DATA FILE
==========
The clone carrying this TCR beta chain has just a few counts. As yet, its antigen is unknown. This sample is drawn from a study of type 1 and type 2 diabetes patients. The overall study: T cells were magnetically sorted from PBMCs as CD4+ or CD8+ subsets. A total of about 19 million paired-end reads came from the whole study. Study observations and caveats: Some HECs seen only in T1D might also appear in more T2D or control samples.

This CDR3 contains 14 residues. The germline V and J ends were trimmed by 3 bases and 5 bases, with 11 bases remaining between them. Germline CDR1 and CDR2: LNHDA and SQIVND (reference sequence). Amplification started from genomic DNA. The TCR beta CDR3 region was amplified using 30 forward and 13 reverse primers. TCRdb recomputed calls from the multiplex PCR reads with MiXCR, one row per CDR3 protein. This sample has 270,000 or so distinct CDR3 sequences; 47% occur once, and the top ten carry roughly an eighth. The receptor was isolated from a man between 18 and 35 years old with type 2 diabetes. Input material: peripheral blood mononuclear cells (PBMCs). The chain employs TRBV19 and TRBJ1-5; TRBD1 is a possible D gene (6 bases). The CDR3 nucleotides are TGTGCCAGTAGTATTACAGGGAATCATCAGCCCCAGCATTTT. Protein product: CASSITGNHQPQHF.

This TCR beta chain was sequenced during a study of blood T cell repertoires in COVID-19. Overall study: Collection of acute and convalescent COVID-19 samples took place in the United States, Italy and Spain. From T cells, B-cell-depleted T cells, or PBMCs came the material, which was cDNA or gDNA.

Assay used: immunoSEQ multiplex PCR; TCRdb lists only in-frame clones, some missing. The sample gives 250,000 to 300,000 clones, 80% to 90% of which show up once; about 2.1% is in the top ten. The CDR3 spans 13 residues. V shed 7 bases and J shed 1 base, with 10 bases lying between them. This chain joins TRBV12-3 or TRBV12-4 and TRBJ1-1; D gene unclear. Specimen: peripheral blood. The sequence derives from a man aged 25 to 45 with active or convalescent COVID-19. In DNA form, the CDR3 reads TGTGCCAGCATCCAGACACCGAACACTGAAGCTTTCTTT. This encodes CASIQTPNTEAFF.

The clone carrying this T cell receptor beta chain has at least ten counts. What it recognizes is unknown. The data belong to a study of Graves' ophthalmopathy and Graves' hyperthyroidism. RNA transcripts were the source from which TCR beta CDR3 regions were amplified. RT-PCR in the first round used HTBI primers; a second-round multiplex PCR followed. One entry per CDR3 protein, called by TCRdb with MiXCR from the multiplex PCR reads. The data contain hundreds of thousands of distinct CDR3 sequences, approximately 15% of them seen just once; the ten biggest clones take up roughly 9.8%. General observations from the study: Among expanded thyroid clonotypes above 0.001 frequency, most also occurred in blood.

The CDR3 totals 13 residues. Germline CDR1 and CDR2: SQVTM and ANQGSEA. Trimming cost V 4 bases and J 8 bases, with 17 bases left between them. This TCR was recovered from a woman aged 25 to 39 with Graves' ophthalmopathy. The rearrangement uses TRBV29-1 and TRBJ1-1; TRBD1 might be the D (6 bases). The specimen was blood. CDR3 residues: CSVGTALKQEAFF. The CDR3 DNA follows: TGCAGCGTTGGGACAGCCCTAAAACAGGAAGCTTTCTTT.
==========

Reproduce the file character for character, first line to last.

The clone carrying this TCR beta chain has just a few counts. As yet, its antigen is unknown. This sample is drawn from a study of type 1 and type 2 diabetes patients. The overall study: T cells were magnetically sorted from PBMCs as CD4+ or CD8+ subsets. A total of about 19 million paired-end reads came from the whole study. Study observations and caveats: Some HECs seen only in T1D might also appear in more T2D or control samples.

This CDR3 contains 14 residues. The germline V and J ends were trimmed by 3 bases and 5 bases, with 11 bases remaining between them. Germline CDR1 and CDR2: LNHDA and SQIVND (reference sequence). Amplification started from genomic DNA. The TCR beta CDR3 region was amplified using 30 forward and 13 reverse primers. TCRdb recomputed calls from the multiplex PCR reads with MiXCR, one row per CDR3 protein. This sample has 270,000 or so distinct CDR3 sequences; 47% occur once, and the top ten carry roughly an eighth. The receptor was isolated from a man between 18 and 35 years old with type 2 diabetes. Input material: peripheral blood mononuclear cells (PBMCs). The chain employs TRBV19 and TRBJ1-5; TRBD1 is a possible D gene (6 bases). The CDR3 nucleotides are TGTGCCAGTAGTATTACAGGGAATCATCAGCCCCAGCATTTT. Protein product: CASSITGNHQPQHF.

This TCR beta chain was sequenced during a study of blood T cell repertoires in COVID-19. Overall study: Collection of acute and convalescent COVID-19 samples took place in the United States, Italy and Spain. From T cells, B-cell-depleted T cells, or PBMCs came the material, which was cDNA or gDNA.

Assay used: immunoSEQ multiplex PCR; TCRdb lists only in-frame clones, some missing. The sample gives 250,000 to 300,000 clones, 80% to 90% of which show up once; about 2.1% is in the top ten. The CDR3 spans 13 residues. V shed 7 bases and J shed 1 base, with 10 bases lying between them. This chain joins TRBV12-3 or TRBV12-4 and TRBJ1-1; D gene unclear. Specimen: peripheral blood. The sequence derives from a man aged 25 to 45 with active or convalescent COVID-19. In DNA form, the CDR3 reads TGTGCCAGCATCCAGACACCGAACACTGAAGCTTTCTTT. This encodes CASIQTPNTEAFF.

The clone carrying this T cell receptor beta chain has at least ten counts. What it recognizes is unknown. The data belong to a study of Graves' ophthalmopathy and Graves' hyperthyroidism. RNA transcripts were the source from which TCR beta CDR3 regions were amplified. RT-PCR in the first round used HTBI primers; a second-round multiplex PCR followed. One entry per CDR3 protein, called by TCRdb with MiXCR from the multiplex PCR reads. The data contain hundreds of thousands of distinct CDR3 sequences, approximately 15% of them seen just once; the ten biggest clones take up roughly 9.8%. General observations from the study: Among expanded thyroid clonotypes above 0.001 frequency, most also occurred in blood.

The CDR3 totals 13 residues. Germline CDR1 and CDR2: SQVTM and ANQGSEA. Trimming cost V 4 bases and J 8 bases, with 17 bases left between them. This TCR was recovered from a woman aged 25 to 39 with Graves' ophthalmopathy. The rearrangement uses TRBV29-1 and TRBJ1-1; TRBD1 might be the D (6 bases). The specimen was blood. CDR3 residues: CSVGTALKQEAFF. The CDR3 DNA follows: TGCAGCGTTGGGACAGCCCTAAAACAGGAAGCTTTCTTT.